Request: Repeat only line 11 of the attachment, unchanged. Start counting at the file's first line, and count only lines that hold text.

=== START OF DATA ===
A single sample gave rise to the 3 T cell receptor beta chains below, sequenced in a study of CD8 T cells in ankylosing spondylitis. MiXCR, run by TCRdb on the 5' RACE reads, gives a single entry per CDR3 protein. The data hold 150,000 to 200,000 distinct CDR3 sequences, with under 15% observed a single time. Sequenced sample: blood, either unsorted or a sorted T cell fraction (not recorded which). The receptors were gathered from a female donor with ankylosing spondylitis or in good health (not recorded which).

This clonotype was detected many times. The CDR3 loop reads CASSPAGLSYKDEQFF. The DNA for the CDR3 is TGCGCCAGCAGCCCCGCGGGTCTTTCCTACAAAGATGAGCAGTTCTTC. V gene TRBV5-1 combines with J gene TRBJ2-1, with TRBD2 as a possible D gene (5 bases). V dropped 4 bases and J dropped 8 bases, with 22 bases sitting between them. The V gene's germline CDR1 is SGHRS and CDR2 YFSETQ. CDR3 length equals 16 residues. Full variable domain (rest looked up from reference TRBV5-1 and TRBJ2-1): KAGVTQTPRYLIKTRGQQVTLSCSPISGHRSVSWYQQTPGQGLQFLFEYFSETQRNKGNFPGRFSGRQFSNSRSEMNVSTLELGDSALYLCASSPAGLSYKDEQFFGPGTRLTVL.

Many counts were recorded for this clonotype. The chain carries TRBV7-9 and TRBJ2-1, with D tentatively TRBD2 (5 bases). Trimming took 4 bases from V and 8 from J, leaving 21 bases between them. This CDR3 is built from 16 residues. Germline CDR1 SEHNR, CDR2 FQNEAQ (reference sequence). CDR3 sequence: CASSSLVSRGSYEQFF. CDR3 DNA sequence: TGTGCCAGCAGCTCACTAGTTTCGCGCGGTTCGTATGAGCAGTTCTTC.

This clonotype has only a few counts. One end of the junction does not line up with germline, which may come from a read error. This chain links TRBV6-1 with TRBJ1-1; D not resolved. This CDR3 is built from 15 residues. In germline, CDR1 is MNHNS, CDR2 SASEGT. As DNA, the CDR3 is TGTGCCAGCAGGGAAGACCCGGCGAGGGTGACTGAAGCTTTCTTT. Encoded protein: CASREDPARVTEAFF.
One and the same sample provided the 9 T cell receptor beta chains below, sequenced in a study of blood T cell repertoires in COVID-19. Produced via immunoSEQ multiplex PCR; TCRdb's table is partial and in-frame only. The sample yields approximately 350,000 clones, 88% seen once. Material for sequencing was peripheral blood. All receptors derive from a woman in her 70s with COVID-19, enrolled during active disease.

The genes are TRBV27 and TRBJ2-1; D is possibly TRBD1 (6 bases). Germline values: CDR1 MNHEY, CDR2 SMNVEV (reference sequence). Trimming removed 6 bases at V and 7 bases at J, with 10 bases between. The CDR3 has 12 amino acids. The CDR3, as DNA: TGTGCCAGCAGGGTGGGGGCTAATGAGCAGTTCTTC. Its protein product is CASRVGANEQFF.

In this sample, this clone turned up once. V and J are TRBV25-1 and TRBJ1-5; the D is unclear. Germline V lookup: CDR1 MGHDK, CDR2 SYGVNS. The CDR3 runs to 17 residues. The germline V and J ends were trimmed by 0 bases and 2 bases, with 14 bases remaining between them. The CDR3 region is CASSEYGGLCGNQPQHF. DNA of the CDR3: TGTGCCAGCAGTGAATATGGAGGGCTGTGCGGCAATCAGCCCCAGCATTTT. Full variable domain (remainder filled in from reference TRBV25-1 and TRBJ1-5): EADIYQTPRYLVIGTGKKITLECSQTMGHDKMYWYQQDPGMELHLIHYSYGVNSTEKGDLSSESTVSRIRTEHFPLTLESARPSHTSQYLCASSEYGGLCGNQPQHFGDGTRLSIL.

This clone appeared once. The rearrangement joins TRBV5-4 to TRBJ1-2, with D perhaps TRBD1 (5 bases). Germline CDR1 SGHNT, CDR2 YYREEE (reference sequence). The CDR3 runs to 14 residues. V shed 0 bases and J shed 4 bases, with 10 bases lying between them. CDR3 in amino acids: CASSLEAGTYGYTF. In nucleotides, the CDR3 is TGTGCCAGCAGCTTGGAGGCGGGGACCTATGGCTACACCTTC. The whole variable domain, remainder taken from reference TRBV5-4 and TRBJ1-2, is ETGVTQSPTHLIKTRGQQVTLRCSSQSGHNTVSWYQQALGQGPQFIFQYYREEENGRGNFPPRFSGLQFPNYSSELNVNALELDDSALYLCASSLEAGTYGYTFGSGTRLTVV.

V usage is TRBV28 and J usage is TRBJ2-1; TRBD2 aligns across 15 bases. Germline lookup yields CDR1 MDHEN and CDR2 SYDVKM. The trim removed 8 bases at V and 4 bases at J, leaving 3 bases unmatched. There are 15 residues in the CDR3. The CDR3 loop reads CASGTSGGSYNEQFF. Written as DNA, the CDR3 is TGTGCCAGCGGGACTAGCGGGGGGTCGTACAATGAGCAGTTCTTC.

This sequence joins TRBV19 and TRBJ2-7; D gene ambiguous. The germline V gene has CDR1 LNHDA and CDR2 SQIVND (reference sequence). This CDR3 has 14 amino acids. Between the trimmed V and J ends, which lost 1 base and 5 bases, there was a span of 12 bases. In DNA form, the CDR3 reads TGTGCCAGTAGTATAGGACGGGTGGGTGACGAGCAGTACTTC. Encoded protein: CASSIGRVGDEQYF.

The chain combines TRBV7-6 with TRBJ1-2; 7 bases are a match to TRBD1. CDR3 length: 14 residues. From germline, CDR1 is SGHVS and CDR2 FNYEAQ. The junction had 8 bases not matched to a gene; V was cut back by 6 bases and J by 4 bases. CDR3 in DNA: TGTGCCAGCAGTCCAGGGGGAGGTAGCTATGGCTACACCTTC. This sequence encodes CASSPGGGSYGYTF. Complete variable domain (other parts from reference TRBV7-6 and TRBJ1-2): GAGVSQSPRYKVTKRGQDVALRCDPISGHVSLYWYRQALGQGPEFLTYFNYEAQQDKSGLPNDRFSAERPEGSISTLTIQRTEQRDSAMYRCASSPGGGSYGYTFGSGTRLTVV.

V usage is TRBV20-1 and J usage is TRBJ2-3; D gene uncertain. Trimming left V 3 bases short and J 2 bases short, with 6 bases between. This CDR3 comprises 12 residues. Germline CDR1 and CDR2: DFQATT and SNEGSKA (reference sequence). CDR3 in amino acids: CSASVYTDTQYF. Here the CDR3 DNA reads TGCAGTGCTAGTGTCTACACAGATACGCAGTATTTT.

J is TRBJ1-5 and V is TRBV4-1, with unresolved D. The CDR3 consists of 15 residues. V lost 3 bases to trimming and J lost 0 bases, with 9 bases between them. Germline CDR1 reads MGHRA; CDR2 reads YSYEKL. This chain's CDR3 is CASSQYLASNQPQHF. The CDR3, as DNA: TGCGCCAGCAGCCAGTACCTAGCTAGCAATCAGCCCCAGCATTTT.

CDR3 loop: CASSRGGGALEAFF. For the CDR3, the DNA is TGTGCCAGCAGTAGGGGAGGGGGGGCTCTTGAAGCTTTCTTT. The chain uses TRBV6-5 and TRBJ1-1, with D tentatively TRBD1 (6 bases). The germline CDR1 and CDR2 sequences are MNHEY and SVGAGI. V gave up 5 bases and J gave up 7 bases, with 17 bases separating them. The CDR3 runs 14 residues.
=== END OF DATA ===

The chain combines TRBV7-6 with TRBJ1-2; 7 bases are a match to TRBD1. CDR3 length: 14 residues. From germline, CDR1 is SGHVS and CDR2 FNYEAQ. The junction had 8 bases not matched to a gene; V was cut back by 6 bases and J by 4 bases. CDR3 in DNA: TGTGCCAGCAGTCCAGGGGGAGGTAGCTATGGCTACACCTTC. This sequence encodes CASSPGGGSYGYTF. Complete variable domain (other parts from reference TRBV7-6 and TRBJ1-2): GAGVSQSPRYKVTKRGQDVALRCDPISGHVSLYWYRQALGQGPEFLTYFNYEAQQDKSGLPNDRFSAERPEGSISTLTIQRTEQRDSAMYRCASSPGGGSYGYTFGSGTRLTVV.